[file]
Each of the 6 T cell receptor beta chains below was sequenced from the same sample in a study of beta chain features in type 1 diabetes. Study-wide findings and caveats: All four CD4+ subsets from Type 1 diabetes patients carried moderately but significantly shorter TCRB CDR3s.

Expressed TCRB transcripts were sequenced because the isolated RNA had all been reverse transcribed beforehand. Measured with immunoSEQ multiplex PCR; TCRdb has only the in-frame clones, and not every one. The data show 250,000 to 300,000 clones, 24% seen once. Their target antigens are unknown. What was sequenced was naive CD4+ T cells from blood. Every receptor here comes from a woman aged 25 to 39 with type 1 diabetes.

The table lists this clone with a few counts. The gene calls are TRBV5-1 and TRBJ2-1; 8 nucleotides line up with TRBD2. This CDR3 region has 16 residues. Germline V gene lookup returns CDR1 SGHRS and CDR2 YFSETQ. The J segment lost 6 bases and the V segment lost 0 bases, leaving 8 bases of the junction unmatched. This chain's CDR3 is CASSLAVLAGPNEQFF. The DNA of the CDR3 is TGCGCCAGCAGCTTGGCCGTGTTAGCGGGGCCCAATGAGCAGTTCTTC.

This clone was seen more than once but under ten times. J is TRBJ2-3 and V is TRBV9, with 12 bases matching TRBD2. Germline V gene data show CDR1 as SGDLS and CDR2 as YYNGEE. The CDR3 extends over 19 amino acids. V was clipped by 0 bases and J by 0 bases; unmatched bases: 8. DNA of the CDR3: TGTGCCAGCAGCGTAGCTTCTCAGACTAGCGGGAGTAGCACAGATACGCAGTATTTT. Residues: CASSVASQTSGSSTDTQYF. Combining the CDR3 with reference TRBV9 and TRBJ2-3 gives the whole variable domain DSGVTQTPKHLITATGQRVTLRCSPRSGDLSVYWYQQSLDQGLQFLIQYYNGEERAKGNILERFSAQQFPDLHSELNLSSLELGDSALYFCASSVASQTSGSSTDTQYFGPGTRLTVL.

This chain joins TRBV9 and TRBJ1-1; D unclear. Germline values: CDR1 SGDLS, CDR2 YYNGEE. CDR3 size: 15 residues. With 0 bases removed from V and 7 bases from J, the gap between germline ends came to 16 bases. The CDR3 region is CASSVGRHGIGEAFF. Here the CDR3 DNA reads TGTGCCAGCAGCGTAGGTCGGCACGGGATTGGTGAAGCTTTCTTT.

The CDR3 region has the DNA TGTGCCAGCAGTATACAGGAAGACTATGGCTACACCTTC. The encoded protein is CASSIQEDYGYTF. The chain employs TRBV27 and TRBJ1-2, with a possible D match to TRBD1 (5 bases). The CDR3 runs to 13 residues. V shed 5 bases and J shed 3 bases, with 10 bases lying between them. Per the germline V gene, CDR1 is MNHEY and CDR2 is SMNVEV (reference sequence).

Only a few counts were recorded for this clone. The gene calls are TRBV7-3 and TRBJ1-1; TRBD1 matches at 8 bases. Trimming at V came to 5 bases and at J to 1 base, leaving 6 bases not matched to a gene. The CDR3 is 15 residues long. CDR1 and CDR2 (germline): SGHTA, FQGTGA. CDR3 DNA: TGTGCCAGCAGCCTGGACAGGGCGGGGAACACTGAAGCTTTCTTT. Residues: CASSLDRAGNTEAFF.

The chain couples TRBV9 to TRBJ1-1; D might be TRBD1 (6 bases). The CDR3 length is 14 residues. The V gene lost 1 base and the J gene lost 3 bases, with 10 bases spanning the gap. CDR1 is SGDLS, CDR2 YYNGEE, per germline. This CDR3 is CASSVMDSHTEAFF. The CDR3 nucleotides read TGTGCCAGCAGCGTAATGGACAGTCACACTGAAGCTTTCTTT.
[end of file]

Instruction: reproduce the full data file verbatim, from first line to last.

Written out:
Each of the 6 T cell receptor beta chains below was sequenced from the same sample in a study of beta chain features in type 1 diabetes. Study-wide findings and caveats: All four CD4+ subsets from Type 1 diabetes patients carried moderately but significantly shorter TCRB CDR3s.

Expressed TCRB transcripts were sequenced because the isolated RNA had all been reverse transcribed beforehand. Measured with immunoSEQ multiplex PCR; TCRdb has only the in-frame clones, and not every one. The data show 250,000 to 300,000 clones, 24% seen once. Their target antigens are unknown. What was sequenced was naive CD4+ T cells from blood. Every receptor here comes from a woman aged 25 to 39 with type 1 diabetes.

The table lists this clone with a few counts. The gene calls are TRBV5-1 and TRBJ2-1; 8 nucleotides line up with TRBD2. This CDR3 region has 16 residues. Germline V gene lookup returns CDR1 SGHRS and CDR2 YFSETQ. The J segment lost 6 bases and the V segment lost 0 bases, leaving 8 bases of the junction unmatched. This chain's CDR3 is CASSLAVLAGPNEQFF. The DNA of the CDR3 is TGCGCCAGCAGCTTGGCCGTGTTAGCGGGGCCCAATGAGCAGTTCTTC.

This clone was seen more than once but under ten times. J is TRBJ2-3 and V is TRBV9, with 12 bases matching TRBD2. Germline V gene data show CDR1 as SGDLS and CDR2 as YYNGEE. The CDR3 extends over 19 amino acids. V was clipped by 0 bases and J by 0 bases; unmatched bases: 8. DNA of the CDR3: TGTGCCAGCAGCGTAGCTTCTCAGACTAGCGGGAGTAGCACAGATACGCAGTATTTT. Residues: CASSVASQTSGSSTDTQYF. Combining the CDR3 with reference TRBV9 and TRBJ2-3 gives the whole variable domain DSGVTQTPKHLITATGQRVTLRCSPRSGDLSVYWYQQSLDQGLQFLIQYYNGEERAKGNILERFSAQQFPDLHSELNLSSLELGDSALYFCASSVASQTSGSSTDTQYFGPGTRLTVL.

This chain joins TRBV9 and TRBJ1-1; D unclear. Germline values: CDR1 SGDLS, CDR2 YYNGEE. CDR3 size: 15 residues. With 0 bases removed from V and 7 bases from J, the gap between germline ends came to 16 bases. The CDR3 region is CASSVGRHGIGEAFF. Here the CDR3 DNA reads TGTGCCAGCAGCGTAGGTCGGCACGGGATTGGTGAAGCTTTCTTT.

The CDR3 region has the DNA TGTGCCAGCAGTATACAGGAAGACTATGGCTACACCTTC. The encoded protein is CASSIQEDYGYTF. The chain employs TRBV27 and TRBJ1-2, with a possible D match to TRBD1 (5 bases). The CDR3 runs to 13 residues. V shed 5 bases and J shed 3 bases, with 10 bases lying between them. Per the germline V gene, CDR1 is MNHEY and CDR2 is SMNVEV (reference sequence).

Only a few counts were recorded for this clone. The gene calls are TRBV7-3 and TRBJ1-1; TRBD1 matches at 8 bases. Trimming at V came to 5 bases and at J to 1 base, leaving 6 bases not matched to a gene. The CDR3 is 15 residues long. CDR1 and CDR2 (germline): SGHTA, FQGTGA. CDR3 DNA: TGTGCCAGCAGCCTGGACAGGGCGGGGAACACTGAAGCTTTCTTT. Residues: CASSLDRAGNTEAFF.

The chain couples TRBV9 to TRBJ1-1; D might be TRBD1 (6 bases). The CDR3 length is 14 residues. The V gene lost 1 base and the J gene lost 3 bases, with 10 bases spanning the gap. CDR1 is SGDLS, CDR2 YYNGEE, per germline. This CDR3 is CASSVMDSHTEAFF. The CDR3 nucleotides read TGTGCCAGCAGCGTAATGGACAGTCACACTGAAGCTTTCTTT.